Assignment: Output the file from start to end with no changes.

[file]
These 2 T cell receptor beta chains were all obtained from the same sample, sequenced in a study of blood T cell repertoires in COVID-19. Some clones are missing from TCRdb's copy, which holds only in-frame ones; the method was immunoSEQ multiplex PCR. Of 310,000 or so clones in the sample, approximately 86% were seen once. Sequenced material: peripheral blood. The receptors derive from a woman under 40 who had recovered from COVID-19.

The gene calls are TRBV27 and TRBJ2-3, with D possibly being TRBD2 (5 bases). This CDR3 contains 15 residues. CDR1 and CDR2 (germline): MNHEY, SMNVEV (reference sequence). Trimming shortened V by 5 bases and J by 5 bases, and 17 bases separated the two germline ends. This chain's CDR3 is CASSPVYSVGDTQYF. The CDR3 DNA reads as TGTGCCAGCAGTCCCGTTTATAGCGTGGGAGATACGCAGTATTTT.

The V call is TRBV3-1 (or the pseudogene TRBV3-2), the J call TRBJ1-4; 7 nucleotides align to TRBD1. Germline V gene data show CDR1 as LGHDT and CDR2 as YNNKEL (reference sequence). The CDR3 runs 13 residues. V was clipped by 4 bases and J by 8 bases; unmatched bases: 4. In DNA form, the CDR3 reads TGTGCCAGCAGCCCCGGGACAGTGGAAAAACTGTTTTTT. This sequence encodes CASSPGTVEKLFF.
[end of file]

These 2 T cell receptor beta chains were all obtained from the same sample, sequenced in a study of blood T cell repertoires in COVID-19. Some clones are missing from TCRdb's copy, which holds only in-frame ones; the method was immunoSEQ multiplex PCR. Of 310,000 or so clones in the sample, approximately 86% were seen once. Sequenced material: peripheral blood. The receptors derive from a woman under 40 who had recovered from COVID-19.

The gene calls are TRBV27 and TRBJ2-3, with D possibly being TRBD2 (5 bases). This CDR3 contains 15 residues. CDR1 and CDR2 (germline): MNHEY, SMNVEV (reference sequence). Trimming shortened V by 5 bases and J by 5 bases, and 17 bases separated the two germline ends. This chain's CDR3 is CASSPVYSVGDTQYF. The CDR3 DNA reads as TGTGCCAGCAGTCCCGTTTATAGCGTGGGAGATACGCAGTATTTT.

The V call is TRBV3-1 (or the pseudogene TRBV3-2), the J call TRBJ1-4; 7 nucleotides align to TRBD1. Germline V gene data show CDR1 as LGHDT and CDR2 as YNNKEL (reference sequence). The CDR3 runs 13 residues. V was clipped by 4 bases and J by 8 bases; unmatched bases: 4. In DNA form, the CDR3 reads TGTGCCAGCAGCCCCGGGACAGTGGAAAAACTGTTTTTT. This sequence encodes CASSPGTVEKLFF.